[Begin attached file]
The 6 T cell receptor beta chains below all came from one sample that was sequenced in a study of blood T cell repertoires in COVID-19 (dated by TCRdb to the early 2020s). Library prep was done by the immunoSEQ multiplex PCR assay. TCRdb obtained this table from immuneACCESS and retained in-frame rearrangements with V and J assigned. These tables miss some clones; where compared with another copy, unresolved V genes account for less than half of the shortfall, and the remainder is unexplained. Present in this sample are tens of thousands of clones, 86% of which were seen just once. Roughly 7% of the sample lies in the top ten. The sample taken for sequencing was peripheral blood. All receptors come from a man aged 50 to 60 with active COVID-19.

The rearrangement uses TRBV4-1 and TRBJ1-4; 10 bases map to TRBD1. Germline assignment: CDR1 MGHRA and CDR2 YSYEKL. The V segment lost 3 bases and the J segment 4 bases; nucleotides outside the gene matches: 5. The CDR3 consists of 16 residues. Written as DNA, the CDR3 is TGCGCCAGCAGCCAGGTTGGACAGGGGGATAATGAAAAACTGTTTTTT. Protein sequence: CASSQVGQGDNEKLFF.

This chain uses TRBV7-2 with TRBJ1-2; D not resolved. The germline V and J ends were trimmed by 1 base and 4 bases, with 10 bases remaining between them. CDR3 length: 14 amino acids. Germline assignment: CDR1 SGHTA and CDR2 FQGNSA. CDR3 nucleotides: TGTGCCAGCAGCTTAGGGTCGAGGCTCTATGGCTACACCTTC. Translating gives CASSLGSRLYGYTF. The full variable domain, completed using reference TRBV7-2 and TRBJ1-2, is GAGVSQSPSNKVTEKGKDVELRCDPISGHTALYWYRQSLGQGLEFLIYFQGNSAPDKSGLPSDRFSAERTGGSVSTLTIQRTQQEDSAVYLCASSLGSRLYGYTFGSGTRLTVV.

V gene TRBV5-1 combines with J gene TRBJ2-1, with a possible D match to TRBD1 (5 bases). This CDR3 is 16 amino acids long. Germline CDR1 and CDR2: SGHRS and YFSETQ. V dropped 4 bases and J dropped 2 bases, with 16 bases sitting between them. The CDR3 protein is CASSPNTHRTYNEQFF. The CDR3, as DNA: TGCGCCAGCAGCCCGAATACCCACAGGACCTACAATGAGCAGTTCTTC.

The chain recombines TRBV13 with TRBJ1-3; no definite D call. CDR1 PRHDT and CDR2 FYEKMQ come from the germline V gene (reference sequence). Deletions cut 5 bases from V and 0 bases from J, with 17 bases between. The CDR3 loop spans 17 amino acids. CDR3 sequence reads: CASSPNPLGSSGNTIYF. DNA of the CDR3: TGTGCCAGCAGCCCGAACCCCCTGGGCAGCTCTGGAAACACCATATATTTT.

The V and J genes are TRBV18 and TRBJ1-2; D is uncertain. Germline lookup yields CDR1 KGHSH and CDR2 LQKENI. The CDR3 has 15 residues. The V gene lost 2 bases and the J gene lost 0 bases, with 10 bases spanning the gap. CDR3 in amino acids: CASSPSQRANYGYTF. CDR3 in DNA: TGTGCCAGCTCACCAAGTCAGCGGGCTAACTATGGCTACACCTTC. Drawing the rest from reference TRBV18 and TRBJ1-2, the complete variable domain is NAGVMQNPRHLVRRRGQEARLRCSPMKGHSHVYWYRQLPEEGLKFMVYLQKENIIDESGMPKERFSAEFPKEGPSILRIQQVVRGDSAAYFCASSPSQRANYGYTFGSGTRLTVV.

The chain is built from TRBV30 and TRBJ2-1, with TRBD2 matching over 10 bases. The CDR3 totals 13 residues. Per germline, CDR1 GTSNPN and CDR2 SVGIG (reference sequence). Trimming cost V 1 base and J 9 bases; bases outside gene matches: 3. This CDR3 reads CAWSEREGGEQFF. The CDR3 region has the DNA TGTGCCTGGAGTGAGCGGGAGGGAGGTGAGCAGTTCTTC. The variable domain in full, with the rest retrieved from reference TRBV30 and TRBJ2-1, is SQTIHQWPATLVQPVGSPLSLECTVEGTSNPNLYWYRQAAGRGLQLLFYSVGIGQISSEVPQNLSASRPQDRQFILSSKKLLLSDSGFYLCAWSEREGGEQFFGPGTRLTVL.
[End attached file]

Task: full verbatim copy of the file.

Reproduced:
The 6 T cell receptor beta chains below all came from one sample that was sequenced in a study of blood T cell repertoires in COVID-19 (dated by TCRdb to the early 2020s). Library prep was done by the immunoSEQ multiplex PCR assay. TCRdb obtained this table from immuneACCESS and retained in-frame rearrangements with V and J assigned. These tables miss some clones; where compared with another copy, unresolved V genes account for less than half of the shortfall, and the remainder is unexplained. Present in this sample are tens of thousands of clones, 86% of which were seen just once. Roughly 7% of the sample lies in the top ten. The sample taken for sequencing was peripheral blood. All receptors come from a man aged 50 to 60 with active COVID-19.

The rearrangement uses TRBV4-1 and TRBJ1-4; 10 bases map to TRBD1. Germline assignment: CDR1 MGHRA and CDR2 YSYEKL. The V segment lost 3 bases and the J segment 4 bases; nucleotides outside the gene matches: 5. The CDR3 consists of 16 residues. Written as DNA, the CDR3 is TGCGCCAGCAGCCAGGTTGGACAGGGGGATAATGAAAAACTGTTTTTT. Protein sequence: CASSQVGQGDNEKLFF.

This chain uses TRBV7-2 with TRBJ1-2; D not resolved. The germline V and J ends were trimmed by 1 base and 4 bases, with 10 bases remaining between them. CDR3 length: 14 amino acids. Germline assignment: CDR1 SGHTA and CDR2 FQGNSA. CDR3 nucleotides: TGTGCCAGCAGCTTAGGGTCGAGGCTCTATGGCTACACCTTC. Translating gives CASSLGSRLYGYTF. The full variable domain, completed using reference TRBV7-2 and TRBJ1-2, is GAGVSQSPSNKVTEKGKDVELRCDPISGHTALYWYRQSLGQGLEFLIYFQGNSAPDKSGLPSDRFSAERTGGSVSTLTIQRTQQEDSAVYLCASSLGSRLYGYTFGSGTRLTVV.

V gene TRBV5-1 combines with J gene TRBJ2-1, with a possible D match to TRBD1 (5 bases). This CDR3 is 16 amino acids long. Germline CDR1 and CDR2: SGHRS and YFSETQ. V dropped 4 bases and J dropped 2 bases, with 16 bases sitting between them. The CDR3 protein is CASSPNTHRTYNEQFF. The CDR3, as DNA: TGCGCCAGCAGCCCGAATACCCACAGGACCTACAATGAGCAGTTCTTC.

The chain recombines TRBV13 with TRBJ1-3; no definite D call. CDR1 PRHDT and CDR2 FYEKMQ come from the germline V gene (reference sequence). Deletions cut 5 bases from V and 0 bases from J, with 17 bases between. The CDR3 loop spans 17 amino acids. CDR3 sequence reads: CASSPNPLGSSGNTIYF. DNA of the CDR3: TGTGCCAGCAGCCCGAACCCCCTGGGCAGCTCTGGAAACACCATATATTTT.

The V and J genes are TRBV18 and TRBJ1-2; D is uncertain. Germline lookup yields CDR1 KGHSH and CDR2 LQKENI. The CDR3 has 15 residues. The V gene lost 2 bases and the J gene lost 0 bases, with 10 bases spanning the gap. CDR3 in amino acids: CASSPSQRANYGYTF. CDR3 in DNA: TGTGCCAGCTCACCAAGTCAGCGGGCTAACTATGGCTACACCTTC. Drawing the rest from reference TRBV18 and TRBJ1-2, the complete variable domain is NAGVMQNPRHLVRRRGQEARLRCSPMKGHSHVYWYRQLPEEGLKFMVYLQKENIIDESGMPKERFSAEFPKEGPSILRIQQVVRGDSAAYFCASSPSQRANYGYTFGSGTRLTVV.

The chain is built from TRBV30 and TRBJ2-1, with TRBD2 matching over 10 bases. The CDR3 totals 13 residues. Per germline, CDR1 GTSNPN and CDR2 SVGIG (reference sequence). Trimming cost V 1 base and J 9 bases; bases outside gene matches: 3. This CDR3 reads CAWSEREGGEQFF. The CDR3 region has the DNA TGTGCCTGGAGTGAGCGGGAGGGAGGTGAGCAGTTCTTC. The variable domain in full, with the rest retrieved from reference TRBV30 and TRBJ2-1, is SQTIHQWPATLVQPVGSPLSLECTVEGTSNPNLYWYRQAAGRGLQLLFYSVGIGQISSEVPQNLSASRPQDRQFILSSKKLLLSDSGFYLCAWSEREGGEQFFGPGTRLTVL.